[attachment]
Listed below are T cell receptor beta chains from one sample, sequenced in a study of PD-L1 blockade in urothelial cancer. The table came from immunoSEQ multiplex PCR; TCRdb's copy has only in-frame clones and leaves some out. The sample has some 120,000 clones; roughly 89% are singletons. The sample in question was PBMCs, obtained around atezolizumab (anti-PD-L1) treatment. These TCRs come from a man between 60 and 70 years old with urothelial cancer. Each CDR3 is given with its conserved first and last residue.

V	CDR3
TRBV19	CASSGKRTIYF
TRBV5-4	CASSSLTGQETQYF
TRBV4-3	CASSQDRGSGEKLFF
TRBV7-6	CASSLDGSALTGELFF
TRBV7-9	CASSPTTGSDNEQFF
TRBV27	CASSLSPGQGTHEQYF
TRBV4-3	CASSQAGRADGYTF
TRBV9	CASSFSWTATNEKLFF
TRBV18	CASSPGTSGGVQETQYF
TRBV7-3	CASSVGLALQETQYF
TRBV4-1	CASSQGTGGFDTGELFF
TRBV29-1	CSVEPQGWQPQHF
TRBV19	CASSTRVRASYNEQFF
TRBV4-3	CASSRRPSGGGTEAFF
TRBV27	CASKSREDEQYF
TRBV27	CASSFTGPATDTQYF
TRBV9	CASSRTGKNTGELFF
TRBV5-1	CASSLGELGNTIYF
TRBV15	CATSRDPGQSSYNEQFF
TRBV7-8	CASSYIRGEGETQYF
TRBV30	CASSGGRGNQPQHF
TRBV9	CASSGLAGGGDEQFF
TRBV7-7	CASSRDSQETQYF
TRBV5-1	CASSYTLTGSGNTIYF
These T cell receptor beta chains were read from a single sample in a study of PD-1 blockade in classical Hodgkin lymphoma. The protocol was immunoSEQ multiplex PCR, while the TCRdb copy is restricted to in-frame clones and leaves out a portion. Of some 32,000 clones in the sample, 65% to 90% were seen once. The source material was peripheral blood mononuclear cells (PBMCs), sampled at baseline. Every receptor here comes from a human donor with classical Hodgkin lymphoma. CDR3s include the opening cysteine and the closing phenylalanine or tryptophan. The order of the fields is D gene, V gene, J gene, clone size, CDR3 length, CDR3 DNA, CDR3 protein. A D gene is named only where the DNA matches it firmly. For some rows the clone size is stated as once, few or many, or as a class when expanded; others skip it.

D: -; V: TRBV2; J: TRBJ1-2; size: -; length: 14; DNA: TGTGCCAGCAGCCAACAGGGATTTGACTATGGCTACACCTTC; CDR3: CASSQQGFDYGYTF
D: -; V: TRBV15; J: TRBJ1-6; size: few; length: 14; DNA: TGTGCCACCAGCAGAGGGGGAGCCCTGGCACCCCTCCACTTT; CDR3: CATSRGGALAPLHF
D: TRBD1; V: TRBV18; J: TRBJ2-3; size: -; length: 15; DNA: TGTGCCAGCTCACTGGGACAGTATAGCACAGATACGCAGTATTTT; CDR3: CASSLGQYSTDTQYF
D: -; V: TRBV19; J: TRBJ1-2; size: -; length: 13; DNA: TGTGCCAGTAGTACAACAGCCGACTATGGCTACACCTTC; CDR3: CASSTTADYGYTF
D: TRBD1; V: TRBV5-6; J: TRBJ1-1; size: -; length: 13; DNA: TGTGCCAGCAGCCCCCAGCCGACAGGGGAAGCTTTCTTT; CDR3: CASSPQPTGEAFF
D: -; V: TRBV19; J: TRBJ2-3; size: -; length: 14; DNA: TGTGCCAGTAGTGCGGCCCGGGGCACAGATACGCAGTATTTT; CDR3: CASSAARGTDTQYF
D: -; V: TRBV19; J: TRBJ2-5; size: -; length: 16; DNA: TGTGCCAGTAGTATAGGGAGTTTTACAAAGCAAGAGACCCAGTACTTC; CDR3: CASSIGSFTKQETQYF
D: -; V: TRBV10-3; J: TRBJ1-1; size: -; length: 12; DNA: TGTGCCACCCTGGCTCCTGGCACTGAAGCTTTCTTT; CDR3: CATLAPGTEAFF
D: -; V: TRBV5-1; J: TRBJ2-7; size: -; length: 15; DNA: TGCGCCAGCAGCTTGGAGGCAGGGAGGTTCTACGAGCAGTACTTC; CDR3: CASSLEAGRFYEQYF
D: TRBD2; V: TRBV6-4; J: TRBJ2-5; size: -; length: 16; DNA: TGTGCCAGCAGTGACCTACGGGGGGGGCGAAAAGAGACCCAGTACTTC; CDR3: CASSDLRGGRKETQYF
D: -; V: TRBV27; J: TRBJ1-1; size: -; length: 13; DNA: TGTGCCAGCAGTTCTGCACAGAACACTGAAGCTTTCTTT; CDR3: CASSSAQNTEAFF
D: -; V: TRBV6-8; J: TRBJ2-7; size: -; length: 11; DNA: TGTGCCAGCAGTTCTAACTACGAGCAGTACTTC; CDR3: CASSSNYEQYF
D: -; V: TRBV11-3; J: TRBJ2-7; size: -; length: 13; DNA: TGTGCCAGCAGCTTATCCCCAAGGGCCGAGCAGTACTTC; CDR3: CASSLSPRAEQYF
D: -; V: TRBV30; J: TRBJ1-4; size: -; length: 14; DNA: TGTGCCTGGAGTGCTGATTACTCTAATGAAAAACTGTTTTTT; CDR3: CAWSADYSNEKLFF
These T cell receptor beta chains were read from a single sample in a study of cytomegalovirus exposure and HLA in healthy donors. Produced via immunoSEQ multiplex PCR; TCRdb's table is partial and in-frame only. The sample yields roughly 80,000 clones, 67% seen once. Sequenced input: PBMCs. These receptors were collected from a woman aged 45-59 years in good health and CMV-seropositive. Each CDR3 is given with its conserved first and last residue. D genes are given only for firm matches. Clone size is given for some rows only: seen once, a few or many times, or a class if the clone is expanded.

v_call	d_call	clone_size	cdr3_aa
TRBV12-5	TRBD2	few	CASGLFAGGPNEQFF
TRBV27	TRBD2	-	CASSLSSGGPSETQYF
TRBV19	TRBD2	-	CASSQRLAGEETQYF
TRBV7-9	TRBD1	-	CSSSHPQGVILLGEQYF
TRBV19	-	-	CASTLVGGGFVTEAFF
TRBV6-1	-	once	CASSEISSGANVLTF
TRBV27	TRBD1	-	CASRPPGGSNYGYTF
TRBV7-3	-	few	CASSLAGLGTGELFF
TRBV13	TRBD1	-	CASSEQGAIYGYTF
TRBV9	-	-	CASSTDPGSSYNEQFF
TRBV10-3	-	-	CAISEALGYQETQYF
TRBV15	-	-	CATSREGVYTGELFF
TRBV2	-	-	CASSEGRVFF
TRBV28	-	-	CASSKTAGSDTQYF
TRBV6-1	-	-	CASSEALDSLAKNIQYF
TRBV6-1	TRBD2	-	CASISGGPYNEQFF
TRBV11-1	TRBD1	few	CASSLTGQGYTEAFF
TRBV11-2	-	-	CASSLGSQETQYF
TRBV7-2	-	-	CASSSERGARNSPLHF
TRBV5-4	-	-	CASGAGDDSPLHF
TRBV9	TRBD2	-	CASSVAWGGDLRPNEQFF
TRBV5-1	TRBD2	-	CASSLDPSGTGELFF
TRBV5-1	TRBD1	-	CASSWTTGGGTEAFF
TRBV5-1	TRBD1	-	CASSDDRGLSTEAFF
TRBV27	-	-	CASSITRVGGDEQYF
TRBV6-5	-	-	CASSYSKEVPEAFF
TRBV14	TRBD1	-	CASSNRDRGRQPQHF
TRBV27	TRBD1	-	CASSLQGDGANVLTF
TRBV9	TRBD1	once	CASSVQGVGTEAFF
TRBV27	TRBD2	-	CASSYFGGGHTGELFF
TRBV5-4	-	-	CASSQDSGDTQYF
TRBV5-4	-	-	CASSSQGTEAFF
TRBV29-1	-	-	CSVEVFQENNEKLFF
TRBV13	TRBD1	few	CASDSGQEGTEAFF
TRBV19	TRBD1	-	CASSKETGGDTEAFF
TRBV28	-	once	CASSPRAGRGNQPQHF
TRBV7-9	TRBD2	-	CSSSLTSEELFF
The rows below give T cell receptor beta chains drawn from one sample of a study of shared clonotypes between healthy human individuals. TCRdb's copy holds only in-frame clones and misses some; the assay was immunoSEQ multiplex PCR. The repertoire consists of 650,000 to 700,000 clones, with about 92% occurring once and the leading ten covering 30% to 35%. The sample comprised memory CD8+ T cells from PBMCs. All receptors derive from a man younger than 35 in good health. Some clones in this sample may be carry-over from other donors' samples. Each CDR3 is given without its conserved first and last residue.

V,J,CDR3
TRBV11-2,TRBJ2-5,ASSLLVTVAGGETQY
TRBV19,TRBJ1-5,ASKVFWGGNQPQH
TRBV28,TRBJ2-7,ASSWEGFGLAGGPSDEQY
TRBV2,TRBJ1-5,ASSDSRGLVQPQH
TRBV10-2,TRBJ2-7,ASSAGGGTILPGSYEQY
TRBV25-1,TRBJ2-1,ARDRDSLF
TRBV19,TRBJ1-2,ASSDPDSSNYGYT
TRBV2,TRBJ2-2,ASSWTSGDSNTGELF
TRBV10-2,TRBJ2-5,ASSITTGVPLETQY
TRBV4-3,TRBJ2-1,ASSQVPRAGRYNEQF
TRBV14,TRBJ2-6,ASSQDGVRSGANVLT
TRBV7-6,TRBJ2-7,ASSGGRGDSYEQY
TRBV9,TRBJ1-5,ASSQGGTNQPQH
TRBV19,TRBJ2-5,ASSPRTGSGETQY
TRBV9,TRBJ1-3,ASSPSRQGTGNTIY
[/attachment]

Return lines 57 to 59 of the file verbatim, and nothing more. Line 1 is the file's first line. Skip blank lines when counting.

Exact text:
TRBV28	-	-	CASSKTAGSDTQYF
TRBV6-1	-	-	CASSEALDSLAKNIQYF
TRBV6-1	TRBD2	-	CASISGGPYNEQFF